Illustrations: Nicholas Little

Florida Claims to be a Driverless Car Paradise. Critics Call It a Lawless Mess

The Sunshine State is luring AV companies with lax legislation, perennial fair weather, and an endless supply of retirees

InIn August 2012, just days before Floridians were set to vote in the primaries, Republican state house representative Jeff Brandes became the target of a peculiar attack ad.

“Technology is great, but driverless cars? Is this really a priority for our state?” an incredulous narrator asks in the 30-second ad. Canned footage shows an empty Prius roaming the streets of a cookie-cutter neighborhood, plowing through a stop sign, and nearly running over a woman with a walker. “Well, it was a priority for Jeff Brandes.”

The narrator accuses Brandes of being “out of touch” and too preoccupied with “driverless, remote-controlled cars” to fix Florida’s economy. The ad includes a soundbite of Brandes telling a local news station, “I had to convince the senate it wasn’t witchcraft” and ends with a bone-crushing car crash off screen.

A 2012 political attack ad on Representative Jeff Brandes.

Despite the ad, Brandes won the primary a few days later, and secured the general election in November. He still won’t stop talking about AVs.

In Florida, “self-driving companies do not have to deal with some of the more challenging issues of self-driving,” Brandes says. “You can operate here year round. There’s good lane line infrastructure that’s heavily maintained. And we have a population where you can make a business case.” Florida’s population is the third-largest in the country, he notes, and the state hosts nearly 120 million tourists each year.

Brandes is an AV crusader. Shortly after he was elected to the Florida House of Representatives in 2010, he watched a TED Talk by computer scientist Sebastian Thrun about the future of transportation, which inspired him to make mobility the crux of his platform.

“The future of transportation is shared, electric, and self-driving,” Brandes says, echoing Thrun’s transportation trifecta. He points to the rate of serious car crashes caused by human error (94%) and the hordes of people moving to Florida every day (nearly 1,000) to stress why paving the way for AVs is in the interest of every Floridian. AVs can save lives, he says, and help ease congestion while they’re at it.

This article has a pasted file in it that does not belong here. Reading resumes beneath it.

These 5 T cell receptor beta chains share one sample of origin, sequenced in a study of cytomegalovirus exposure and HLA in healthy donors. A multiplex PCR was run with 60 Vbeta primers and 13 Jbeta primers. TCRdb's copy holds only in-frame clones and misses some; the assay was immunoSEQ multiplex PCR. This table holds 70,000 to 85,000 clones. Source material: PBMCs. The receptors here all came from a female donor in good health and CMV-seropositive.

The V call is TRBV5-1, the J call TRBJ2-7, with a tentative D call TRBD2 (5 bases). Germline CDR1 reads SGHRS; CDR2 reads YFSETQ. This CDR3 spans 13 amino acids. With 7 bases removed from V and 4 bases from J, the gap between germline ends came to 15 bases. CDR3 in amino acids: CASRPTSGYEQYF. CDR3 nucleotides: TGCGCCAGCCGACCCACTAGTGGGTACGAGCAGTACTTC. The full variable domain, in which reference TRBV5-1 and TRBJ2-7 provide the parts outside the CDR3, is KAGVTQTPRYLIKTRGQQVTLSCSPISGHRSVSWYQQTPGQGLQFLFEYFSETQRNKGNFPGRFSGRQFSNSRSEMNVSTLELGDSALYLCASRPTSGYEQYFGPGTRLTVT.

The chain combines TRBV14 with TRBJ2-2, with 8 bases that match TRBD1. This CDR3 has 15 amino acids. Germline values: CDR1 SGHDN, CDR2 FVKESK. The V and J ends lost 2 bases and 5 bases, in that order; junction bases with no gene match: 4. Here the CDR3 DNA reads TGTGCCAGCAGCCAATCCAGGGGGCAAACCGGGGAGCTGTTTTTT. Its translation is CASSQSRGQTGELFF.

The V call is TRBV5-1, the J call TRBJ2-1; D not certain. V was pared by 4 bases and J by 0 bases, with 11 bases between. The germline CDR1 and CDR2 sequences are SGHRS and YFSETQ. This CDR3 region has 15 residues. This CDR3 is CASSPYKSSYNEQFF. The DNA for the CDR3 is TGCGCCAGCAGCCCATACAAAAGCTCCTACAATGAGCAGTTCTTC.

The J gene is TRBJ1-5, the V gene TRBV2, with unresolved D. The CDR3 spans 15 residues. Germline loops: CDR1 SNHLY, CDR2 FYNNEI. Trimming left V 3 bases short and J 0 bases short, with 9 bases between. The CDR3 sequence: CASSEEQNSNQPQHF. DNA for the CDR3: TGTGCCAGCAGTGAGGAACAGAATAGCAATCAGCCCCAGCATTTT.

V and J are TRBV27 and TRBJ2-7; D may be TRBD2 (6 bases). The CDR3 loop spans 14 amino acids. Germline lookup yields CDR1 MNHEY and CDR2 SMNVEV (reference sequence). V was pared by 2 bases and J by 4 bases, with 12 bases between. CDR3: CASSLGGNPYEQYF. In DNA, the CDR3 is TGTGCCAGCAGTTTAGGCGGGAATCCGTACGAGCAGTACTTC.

Senator Jeff Brandes. Photo courtesy of Florida Senate.

Fueled by advocates like Brandes, Florida is racing to overtake states like Arizona and Nevada as the training ground for tomorrow’s self-driving vehicles. Over the past seven years, the Sunshine State has quietly passed legislation that is friendly to AV research and development, luring companies with prospects of lax regulation, perennial fair weather, and the seemingly endless increase in tourists and retirees. AV startups from Pittsburgh to Silicon Valley have launched operations in Florida, lobbying lawmakers and claiming valuable real estate. With Republican Governor Ron DeSantis recently signing a landmark bill explicitly permitting self-driving vehicles to operate without a human on board, Florida is giving AV companies the green light.

But it’s not clear if the state is ready for an influx of these companies and their cars, which, despite years of hype, have failed to deliver on the promise of full autonomy. The state has a history of AV-related crashes, including two high-profile fatalities involving semi-autonomous vehicles. Critics worry that bad or careless actors could exploit the state’s laissez-faire approach to regulation, and that residents would pay the price.

“Florida has quickly become the Wild Wild West for robot cars,” says Dale Swope, the former president of the trial lawyer advocacy group the Florida Justice Association. Swope, who has researched and written about the state’s AV legislation extensively, says, “There is nothing stopping a Chinese tech company from beta-testing its autonomous 18-wheelers at 7:30 a.m. in an elementary school zone.”

InIn 2012, months before the AV attack ad aired, Brandes invited Google to demonstrate its technology at the state capital in Tallahassee. Google sent two engineers and two modified Priuses to take dozens of lawmakers on semi-autonomous joy rides around town.

In the meantime, Brandes was inserting self-driving clauses into as many transportation bills as possible. In April of that year, Governor Rick Scott signed HB 1207, “Vehicles with Autonomous Technology,” paving the way for the deployment of AVs on public roads and making Florida the second state to include the technology in its legislation. To date, 29 states have passed some form of AV legislation, according to the National Conference of State Legislatures.

Brandes now acts as the point of contact for AV operations in Florida. In June, 2019 he played a central role in DeSantis signing CS/HB 311, an AV industry-backed bill that made it legal for AVs in the state to operate without a safety driver on board. The bill performs a bit of semantic gymnastics, defining an AV’s operator as the autonomous system itself — that is, the vehicle’s sensors and software, not the vehicle’s manufacturer or the firm that wrote the code. Although the bill requires manufacturers to carry one million dollars of insurance and meet minimum safety standards, critics worry automakers may have an out in the case of a crash by pointing to the AV system as the vehicle’s operator.

Florida isn’t the first state to try and entice AV companies with loose laws. Michigan and Texas permit AVs without drivers as well. Meanwhile, Arizona’s lack of regulation signals that the sate is open for just about anything.